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Oxford University must become more diverse. But we’re already on the right path

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Varaidzo Kativhu is a second-year Oxford University undergraduate with a personal YouTube following of about 26,000 subscribers. An early episode of her weekly bulletins describing her time at university dealt with the issue of whether Oxford is diverse.

“No, no, flat out no,” she said as emphatically as she could. But she also told her viewers: “It is your job to make Oxford diverse.” In other words, “Do what I did: apply to study here and be part of the change.”

Vee, as she prefers to be known, has certainly done that. She’s an excellent student in classical archaeology and ancient history, and has done a stellar job of persuading others from non-traditional backgrounds to have a go at Oxford. In addition to her videos, she has run her own workshops, visited schools – and even been invited to Downing Street, and met Michelle Obama.

But Vee’s educational story is not quite straightforward. Her father died when she was young. Brought up by her mother, a mental health nurse, she moved from Zimbabwe to live in the West Midlands at seven years old, learning English as she went. She worked hard at her comprehensive school, gaining three good grades at A-level – but probably not quite enough to make a competitive application to Oxford.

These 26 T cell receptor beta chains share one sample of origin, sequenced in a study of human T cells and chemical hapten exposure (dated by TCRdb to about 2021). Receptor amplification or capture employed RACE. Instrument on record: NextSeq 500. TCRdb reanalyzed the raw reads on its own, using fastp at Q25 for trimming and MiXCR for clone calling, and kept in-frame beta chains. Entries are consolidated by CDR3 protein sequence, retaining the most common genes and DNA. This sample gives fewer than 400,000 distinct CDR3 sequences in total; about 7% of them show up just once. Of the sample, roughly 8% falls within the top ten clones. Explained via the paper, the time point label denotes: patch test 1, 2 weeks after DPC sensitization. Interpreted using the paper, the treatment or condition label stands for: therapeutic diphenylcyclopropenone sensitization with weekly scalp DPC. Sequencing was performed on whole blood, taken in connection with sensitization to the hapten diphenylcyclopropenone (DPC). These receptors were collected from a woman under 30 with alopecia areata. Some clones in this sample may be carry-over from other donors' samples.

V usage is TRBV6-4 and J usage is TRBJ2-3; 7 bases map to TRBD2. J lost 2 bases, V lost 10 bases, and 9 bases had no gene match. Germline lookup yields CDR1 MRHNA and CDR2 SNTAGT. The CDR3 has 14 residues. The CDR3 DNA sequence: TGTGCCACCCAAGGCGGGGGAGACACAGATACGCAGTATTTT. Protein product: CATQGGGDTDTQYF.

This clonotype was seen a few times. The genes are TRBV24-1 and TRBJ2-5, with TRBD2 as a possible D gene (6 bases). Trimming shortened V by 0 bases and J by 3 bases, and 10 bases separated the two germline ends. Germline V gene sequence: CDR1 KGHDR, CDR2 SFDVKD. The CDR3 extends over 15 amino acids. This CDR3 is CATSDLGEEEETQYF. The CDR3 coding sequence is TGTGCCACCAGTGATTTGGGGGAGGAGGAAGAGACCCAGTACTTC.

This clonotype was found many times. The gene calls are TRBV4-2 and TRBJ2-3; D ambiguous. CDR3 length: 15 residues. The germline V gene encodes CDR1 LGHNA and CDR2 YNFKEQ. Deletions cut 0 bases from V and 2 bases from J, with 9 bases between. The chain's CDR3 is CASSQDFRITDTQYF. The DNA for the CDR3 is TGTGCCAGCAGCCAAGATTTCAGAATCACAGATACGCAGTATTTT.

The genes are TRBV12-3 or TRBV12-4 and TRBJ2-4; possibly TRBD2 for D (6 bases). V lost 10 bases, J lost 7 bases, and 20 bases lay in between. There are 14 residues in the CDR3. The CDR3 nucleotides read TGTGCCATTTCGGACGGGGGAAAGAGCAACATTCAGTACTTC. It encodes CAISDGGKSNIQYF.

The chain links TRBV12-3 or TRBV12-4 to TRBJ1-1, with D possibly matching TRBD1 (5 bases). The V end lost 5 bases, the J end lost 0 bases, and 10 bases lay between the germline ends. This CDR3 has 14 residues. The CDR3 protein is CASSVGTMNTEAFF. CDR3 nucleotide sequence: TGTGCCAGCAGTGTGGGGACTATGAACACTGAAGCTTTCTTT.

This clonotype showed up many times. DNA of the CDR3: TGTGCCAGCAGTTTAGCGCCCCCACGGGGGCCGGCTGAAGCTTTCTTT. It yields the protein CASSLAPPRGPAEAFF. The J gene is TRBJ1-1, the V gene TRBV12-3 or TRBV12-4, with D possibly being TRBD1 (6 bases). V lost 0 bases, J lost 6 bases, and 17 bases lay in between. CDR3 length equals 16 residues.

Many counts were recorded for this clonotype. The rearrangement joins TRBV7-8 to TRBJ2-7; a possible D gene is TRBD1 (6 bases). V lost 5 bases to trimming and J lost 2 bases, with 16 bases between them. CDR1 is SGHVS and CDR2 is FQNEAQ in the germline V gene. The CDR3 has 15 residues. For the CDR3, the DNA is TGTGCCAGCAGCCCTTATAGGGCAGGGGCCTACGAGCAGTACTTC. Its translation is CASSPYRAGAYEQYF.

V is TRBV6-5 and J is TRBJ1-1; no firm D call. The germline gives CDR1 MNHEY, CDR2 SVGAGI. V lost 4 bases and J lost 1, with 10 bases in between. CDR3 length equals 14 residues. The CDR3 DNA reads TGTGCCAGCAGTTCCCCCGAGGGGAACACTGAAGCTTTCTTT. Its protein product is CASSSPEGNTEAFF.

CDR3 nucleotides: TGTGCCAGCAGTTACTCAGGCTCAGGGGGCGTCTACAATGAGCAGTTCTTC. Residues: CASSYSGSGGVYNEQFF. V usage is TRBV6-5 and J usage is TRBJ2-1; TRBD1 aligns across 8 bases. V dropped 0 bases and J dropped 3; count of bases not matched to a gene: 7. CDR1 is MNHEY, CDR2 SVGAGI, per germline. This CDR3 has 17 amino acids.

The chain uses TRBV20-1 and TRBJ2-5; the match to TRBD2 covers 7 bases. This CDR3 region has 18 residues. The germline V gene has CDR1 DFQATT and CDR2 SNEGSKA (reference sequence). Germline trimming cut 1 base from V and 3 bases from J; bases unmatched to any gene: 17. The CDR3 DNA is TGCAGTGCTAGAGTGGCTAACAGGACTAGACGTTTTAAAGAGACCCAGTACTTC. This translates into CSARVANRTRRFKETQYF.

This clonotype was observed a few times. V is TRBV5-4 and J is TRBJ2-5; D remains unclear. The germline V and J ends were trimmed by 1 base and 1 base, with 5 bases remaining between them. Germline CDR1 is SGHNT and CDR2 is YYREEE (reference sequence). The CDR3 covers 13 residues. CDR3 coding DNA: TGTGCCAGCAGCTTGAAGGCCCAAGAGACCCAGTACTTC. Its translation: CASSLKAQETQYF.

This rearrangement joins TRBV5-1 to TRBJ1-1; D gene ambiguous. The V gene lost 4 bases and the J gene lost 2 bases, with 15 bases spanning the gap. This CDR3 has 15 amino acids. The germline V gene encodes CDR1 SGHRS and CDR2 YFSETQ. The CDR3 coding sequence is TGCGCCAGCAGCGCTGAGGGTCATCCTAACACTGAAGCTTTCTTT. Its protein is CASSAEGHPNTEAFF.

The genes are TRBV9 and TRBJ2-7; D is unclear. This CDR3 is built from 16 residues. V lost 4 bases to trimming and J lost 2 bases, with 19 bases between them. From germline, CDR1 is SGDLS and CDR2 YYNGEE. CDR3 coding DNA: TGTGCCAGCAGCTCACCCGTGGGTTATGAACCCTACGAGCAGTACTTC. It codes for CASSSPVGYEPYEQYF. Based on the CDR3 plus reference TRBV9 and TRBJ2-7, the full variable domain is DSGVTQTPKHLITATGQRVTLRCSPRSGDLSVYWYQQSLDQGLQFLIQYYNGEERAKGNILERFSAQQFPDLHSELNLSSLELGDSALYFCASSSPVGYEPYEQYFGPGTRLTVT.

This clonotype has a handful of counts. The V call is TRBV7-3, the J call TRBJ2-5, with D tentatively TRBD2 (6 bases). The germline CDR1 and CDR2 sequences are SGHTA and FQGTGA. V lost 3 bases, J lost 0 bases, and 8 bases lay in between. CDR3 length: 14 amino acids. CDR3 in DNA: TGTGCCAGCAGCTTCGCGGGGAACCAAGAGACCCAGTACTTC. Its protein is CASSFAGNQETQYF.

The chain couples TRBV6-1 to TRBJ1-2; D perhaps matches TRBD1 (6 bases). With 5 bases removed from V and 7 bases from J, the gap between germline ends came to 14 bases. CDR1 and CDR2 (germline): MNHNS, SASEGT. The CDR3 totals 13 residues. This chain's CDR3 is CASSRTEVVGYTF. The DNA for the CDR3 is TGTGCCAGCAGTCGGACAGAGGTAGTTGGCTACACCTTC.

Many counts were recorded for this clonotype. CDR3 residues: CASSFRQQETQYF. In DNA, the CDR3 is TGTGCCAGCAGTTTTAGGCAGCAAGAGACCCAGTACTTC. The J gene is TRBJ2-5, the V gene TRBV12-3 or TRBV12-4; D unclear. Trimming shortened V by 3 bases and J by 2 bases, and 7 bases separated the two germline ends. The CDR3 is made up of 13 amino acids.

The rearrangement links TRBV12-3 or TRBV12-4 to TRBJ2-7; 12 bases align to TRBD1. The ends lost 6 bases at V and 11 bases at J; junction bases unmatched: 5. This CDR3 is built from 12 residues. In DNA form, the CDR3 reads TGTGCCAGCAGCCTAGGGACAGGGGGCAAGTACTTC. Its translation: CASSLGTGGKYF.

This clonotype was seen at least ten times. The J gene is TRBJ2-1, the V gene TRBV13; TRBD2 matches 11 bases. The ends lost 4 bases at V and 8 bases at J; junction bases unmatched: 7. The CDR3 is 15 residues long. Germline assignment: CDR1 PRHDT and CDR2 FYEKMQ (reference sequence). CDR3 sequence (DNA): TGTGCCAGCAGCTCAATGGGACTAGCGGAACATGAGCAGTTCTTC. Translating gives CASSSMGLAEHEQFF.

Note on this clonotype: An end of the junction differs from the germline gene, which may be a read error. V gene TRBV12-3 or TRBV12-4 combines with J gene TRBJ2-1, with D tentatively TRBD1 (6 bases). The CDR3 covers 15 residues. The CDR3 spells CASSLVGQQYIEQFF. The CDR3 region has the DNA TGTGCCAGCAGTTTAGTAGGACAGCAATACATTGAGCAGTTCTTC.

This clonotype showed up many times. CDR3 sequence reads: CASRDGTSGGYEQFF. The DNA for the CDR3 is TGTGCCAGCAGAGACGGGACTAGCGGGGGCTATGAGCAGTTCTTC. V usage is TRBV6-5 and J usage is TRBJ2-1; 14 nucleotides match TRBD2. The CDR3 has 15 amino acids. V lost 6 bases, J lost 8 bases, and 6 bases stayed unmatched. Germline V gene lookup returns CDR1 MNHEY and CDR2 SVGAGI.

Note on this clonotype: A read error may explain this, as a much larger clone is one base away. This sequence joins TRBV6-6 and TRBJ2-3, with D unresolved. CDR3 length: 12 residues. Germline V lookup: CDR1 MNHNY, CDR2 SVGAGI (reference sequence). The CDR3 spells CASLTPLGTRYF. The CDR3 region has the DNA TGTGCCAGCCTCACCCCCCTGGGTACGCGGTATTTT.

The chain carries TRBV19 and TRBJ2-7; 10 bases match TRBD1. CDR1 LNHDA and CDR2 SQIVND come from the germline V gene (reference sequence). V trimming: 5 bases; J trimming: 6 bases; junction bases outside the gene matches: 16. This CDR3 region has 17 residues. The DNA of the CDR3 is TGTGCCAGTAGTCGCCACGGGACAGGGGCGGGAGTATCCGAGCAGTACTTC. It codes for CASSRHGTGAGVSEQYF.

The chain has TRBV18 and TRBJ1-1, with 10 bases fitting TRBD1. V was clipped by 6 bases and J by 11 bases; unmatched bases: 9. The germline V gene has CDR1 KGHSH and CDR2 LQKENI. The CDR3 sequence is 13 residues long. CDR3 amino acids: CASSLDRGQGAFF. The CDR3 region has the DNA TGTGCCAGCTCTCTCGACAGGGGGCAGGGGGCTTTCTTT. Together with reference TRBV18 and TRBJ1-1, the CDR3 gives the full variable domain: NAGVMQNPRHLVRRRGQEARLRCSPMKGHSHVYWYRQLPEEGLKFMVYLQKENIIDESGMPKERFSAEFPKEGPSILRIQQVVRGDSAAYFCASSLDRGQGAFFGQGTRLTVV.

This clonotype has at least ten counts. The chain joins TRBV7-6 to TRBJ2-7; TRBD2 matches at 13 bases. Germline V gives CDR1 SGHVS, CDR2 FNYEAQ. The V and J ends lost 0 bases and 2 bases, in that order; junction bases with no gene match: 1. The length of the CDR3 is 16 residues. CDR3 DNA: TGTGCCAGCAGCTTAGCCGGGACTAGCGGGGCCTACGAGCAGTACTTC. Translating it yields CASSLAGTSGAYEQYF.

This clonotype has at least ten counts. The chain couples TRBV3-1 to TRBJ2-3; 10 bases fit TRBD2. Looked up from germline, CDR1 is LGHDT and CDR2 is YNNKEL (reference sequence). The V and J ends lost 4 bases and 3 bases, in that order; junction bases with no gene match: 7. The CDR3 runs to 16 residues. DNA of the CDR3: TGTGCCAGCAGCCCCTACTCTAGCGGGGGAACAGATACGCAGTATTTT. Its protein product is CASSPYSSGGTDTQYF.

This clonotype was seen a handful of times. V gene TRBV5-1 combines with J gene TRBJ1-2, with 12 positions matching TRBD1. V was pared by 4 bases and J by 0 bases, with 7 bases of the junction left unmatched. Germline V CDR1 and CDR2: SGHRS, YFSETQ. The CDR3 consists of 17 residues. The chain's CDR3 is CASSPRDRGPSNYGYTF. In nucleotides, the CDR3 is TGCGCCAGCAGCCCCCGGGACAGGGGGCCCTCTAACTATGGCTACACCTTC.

How, then, did she make it? By being accepted as one of the first cohort to Lady Margaret Hall’s foundation year, which launched in October 2016. She was one of 11 students who kicked off a pioneering scheme to take young people with great potential but whose backgrounds had included considerable obstacles to learning.

Those obstacles are well known. A student from an area of economic deprivation is 27% less likely to score five A* to C grades at GCSE.........

© The Guardian